In his most famous orchestral composition, ‘Scheherazade’, Rimsky-Korsakov, like Beethoven in his ‘Pastoral’ Symphony before him, was more interested in evoking feelings and impressions than in spoon-feeding listeners a pre-digested program. So the titles he provided for its four movements were indicative rather than based on particular stories from the ‘Arabian Nights’.
Pierre Monteux’s recording, taped in Kingsway Hall in June 1957, was first issued on RCA (at the time when the label had a collaborative release arrangement with Decca). Since then the recording has been repatriated to Decca who first issued it on LP in 1970 and then on CD in 1988 as part of its ‘Weekend Classics’ series. It is now restored to circulation as part of Eloquence’s on-going exploration of the recorded legacy of Monteux.
That same year, Rimsky-Korsakov also completed the ‘Russian Easter Festival Overture’, also known as ‘Bright Holiday’, in keeping with the Russian Orthodox name for Easter. Many of the melodies heard in this work were taken from the ‘Obikhod’, a collection of liturgical chants dating back many centuries and first published in 1772. Rimsky-Korsakov had a deep appreciation for Russia’s pagan and early Christian history.
Sir Adrian Boult’s recording of the Overture also hails from 1957 and like Monteux’s ‘Schehrazade’ first appeared on RCA. Decca released it in 1971 as part of its Eclipse series. This is its first release on Decca CD.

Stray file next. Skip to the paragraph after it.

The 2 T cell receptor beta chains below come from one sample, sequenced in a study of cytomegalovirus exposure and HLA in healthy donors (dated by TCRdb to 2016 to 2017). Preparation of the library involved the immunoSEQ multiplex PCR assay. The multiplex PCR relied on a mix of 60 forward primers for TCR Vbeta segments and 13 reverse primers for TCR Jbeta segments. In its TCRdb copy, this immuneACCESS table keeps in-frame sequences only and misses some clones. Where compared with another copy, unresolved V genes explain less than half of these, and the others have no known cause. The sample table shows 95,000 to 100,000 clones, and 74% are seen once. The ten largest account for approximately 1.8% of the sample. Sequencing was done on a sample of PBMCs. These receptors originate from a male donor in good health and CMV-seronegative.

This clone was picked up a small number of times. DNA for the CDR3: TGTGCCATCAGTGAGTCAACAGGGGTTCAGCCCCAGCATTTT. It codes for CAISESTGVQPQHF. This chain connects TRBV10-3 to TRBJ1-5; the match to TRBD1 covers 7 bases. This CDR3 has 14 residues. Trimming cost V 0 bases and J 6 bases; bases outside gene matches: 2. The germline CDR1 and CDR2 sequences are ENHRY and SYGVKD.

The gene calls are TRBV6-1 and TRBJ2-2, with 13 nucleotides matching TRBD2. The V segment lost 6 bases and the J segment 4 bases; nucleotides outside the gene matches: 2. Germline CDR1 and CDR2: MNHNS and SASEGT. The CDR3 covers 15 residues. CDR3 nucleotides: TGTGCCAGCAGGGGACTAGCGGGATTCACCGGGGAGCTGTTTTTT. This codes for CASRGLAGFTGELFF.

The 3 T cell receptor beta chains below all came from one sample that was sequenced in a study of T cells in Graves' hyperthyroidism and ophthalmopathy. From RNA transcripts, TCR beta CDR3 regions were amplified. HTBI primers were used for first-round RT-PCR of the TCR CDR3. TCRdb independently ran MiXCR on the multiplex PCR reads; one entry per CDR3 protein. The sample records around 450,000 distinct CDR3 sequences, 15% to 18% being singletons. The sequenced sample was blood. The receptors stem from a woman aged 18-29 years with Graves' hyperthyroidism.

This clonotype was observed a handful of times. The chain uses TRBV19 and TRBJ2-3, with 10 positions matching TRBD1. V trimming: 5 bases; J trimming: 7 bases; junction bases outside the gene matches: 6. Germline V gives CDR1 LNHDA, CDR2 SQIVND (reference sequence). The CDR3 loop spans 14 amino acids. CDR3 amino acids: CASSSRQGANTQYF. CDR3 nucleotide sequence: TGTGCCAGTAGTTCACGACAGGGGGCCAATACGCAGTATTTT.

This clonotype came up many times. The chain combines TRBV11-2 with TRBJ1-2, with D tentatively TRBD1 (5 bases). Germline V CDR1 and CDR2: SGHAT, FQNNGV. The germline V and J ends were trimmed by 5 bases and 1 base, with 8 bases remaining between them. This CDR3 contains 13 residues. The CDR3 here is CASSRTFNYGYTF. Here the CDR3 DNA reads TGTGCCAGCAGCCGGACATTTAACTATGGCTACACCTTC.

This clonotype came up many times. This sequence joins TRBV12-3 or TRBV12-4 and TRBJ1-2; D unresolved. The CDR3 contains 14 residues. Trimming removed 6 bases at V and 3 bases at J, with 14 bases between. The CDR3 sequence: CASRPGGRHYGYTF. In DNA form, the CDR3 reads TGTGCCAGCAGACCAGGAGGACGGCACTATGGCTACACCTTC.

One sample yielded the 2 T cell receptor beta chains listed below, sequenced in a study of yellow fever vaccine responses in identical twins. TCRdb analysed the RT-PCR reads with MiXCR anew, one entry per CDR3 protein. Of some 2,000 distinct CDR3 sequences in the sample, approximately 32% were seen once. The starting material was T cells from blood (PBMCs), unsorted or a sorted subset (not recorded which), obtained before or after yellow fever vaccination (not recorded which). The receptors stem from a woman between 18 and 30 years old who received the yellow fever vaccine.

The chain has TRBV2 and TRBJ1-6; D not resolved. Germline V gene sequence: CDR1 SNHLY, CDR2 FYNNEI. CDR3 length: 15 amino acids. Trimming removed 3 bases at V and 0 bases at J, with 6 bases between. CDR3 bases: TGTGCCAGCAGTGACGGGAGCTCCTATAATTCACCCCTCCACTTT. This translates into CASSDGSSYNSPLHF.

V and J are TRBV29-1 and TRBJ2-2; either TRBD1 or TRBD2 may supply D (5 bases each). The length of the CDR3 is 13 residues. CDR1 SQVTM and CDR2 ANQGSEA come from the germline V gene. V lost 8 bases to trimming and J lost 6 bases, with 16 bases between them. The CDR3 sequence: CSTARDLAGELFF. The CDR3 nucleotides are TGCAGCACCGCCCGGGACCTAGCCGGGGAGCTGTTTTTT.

London Symphony Orchestra
Russian Easter Festival Overture*
London Philharmonic Orchestra
* FIRST RELEASE ON CD
Recording Producers: James Walker (Scheherazade), Christopher Whelan (Russian Easter Festival Overture)
Balance Engineers: Kenneth Wilkinson, Ken Cress
Recording Locations: Kingsway Hall, London, UK, 9 May 1957 (Russian Easter Festival Overture), 7, 11 & 13 June 1957 (Scheherazade)
‘The London Symphony Orchestra plays extremely well … Hugh McGuire is an admirable violin soloist – I was especially grateful to hear those long and very high E’s at the end so securely held… Monteux’s very great perception of the wizardry of the scoring is in its own way the equal of Beecham’s and he is specially notable for the way he builds each movement. The recording is splendid…’ (Scheherazade) Gramophone